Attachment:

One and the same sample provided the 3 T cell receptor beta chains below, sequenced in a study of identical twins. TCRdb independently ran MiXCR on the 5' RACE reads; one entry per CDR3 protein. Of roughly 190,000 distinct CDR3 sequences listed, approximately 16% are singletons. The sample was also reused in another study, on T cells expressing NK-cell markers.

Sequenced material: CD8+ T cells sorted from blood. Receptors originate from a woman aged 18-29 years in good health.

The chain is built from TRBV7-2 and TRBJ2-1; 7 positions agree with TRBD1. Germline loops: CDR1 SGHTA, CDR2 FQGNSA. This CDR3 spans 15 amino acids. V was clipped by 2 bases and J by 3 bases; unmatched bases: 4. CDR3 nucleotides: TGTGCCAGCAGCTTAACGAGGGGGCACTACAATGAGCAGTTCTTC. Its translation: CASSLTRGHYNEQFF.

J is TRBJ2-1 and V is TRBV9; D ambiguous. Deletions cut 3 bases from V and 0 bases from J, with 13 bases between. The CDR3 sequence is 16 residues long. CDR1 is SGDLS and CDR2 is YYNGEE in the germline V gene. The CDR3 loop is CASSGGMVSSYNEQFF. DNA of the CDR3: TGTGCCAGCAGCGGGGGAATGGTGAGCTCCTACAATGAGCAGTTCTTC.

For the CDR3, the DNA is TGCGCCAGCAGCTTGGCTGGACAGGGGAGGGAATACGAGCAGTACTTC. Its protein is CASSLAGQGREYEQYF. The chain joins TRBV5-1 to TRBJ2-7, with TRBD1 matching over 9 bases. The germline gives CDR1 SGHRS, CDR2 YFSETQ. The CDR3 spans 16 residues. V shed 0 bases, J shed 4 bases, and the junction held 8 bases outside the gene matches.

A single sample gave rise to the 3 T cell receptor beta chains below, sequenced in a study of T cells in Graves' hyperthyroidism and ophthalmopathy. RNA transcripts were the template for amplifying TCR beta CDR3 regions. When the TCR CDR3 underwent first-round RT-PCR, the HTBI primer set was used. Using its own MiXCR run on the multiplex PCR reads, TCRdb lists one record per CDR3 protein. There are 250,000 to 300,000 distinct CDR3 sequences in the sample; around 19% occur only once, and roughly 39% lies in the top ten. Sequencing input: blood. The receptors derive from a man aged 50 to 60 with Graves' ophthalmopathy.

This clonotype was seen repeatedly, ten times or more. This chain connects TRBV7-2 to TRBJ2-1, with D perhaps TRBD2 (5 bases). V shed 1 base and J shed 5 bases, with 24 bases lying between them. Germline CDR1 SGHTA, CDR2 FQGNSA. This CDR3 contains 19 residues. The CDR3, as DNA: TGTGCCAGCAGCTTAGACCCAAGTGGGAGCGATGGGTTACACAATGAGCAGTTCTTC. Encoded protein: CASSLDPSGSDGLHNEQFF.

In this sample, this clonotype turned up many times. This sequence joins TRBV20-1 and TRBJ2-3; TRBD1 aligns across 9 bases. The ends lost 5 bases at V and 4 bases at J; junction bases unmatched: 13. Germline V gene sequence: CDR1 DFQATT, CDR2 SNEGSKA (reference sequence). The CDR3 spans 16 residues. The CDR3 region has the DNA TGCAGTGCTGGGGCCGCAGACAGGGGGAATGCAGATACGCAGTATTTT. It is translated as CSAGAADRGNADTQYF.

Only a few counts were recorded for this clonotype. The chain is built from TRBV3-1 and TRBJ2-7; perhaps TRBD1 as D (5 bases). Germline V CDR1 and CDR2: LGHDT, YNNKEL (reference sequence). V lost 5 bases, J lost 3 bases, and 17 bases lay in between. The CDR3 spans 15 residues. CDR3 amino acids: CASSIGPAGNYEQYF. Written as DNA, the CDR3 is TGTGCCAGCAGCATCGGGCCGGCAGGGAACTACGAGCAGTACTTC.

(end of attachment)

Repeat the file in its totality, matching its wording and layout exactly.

One and the same sample provided the 3 T cell receptor beta chains below, sequenced in a study of identical twins. TCRdb independently ran MiXCR on the 5' RACE reads; one entry per CDR3 protein. Of roughly 190,000 distinct CDR3 sequences listed, approximately 16% are singletons. The sample was also reused in another study, on T cells expressing NK-cell markers.

Sequenced material: CD8+ T cells sorted from blood. Receptors originate from a woman aged 18-29 years in good health.

The chain is built from TRBV7-2 and TRBJ2-1; 7 positions agree with TRBD1. Germline loops: CDR1 SGHTA, CDR2 FQGNSA. This CDR3 spans 15 amino acids. V was clipped by 2 bases and J by 3 bases; unmatched bases: 4. CDR3 nucleotides: TGTGCCAGCAGCTTAACGAGGGGGCACTACAATGAGCAGTTCTTC. Its translation: CASSLTRGHYNEQFF.

J is TRBJ2-1 and V is TRBV9; D ambiguous. Deletions cut 3 bases from V and 0 bases from J, with 13 bases between. The CDR3 sequence is 16 residues long. CDR1 is SGDLS and CDR2 is YYNGEE in the germline V gene. The CDR3 loop is CASSGGMVSSYNEQFF. DNA of the CDR3: TGTGCCAGCAGCGGGGGAATGGTGAGCTCCTACAATGAGCAGTTCTTC.

For the CDR3, the DNA is TGCGCCAGCAGCTTGGCTGGACAGGGGAGGGAATACGAGCAGTACTTC. Its protein is CASSLAGQGREYEQYF. The chain joins TRBV5-1 to TRBJ2-7, with TRBD1 matching over 9 bases. The germline gives CDR1 SGHRS, CDR2 YFSETQ. The CDR3 spans 16 residues. V shed 0 bases, J shed 4 bases, and the junction held 8 bases outside the gene matches.

A single sample gave rise to the 3 T cell receptor beta chains below, sequenced in a study of T cells in Graves' hyperthyroidism and ophthalmopathy. RNA transcripts were the template for amplifying TCR beta CDR3 regions. When the TCR CDR3 underwent first-round RT-PCR, the HTBI primer set was used. Using its own MiXCR run on the multiplex PCR reads, TCRdb lists one record per CDR3 protein. There are 250,000 to 300,000 distinct CDR3 sequences in the sample; around 19% occur only once, and roughly 39% lies in the top ten. Sequencing input: blood. The receptors derive from a man aged 50 to 60 with Graves' ophthalmopathy.

This clonotype was seen repeatedly, ten times or more. This chain connects TRBV7-2 to TRBJ2-1, with D perhaps TRBD2 (5 bases). V shed 1 base and J shed 5 bases, with 24 bases lying between them. Germline CDR1 SGHTA, CDR2 FQGNSA. This CDR3 contains 19 residues. The CDR3, as DNA: TGTGCCAGCAGCTTAGACCCAAGTGGGAGCGATGGGTTACACAATGAGCAGTTCTTC. Encoded protein: CASSLDPSGSDGLHNEQFF.

In this sample, this clonotype turned up many times. This sequence joins TRBV20-1 and TRBJ2-3; TRBD1 aligns across 9 bases. The ends lost 5 bases at V and 4 bases at J; junction bases unmatched: 13. Germline V gene sequence: CDR1 DFQATT, CDR2 SNEGSKA (reference sequence). The CDR3 spans 16 residues. The CDR3 region has the DNA TGCAGTGCTGGGGCCGCAGACAGGGGGAATGCAGATACGCAGTATTTT. It is translated as CSAGAADRGNADTQYF.

Only a few counts were recorded for this clonotype. The chain is built from TRBV3-1 and TRBJ2-7; perhaps TRBD1 as D (5 bases). Germline V CDR1 and CDR2: LGHDT, YNNKEL (reference sequence). V lost 5 bases, J lost 3 bases, and 17 bases lay in between. The CDR3 spans 15 residues. CDR3 amino acids: CASSIGPAGNYEQYF. Written as DNA, the CDR3 is TGTGCCAGCAGCATCGGGCCGGCAGGGAACTACGAGCAGTACTTC.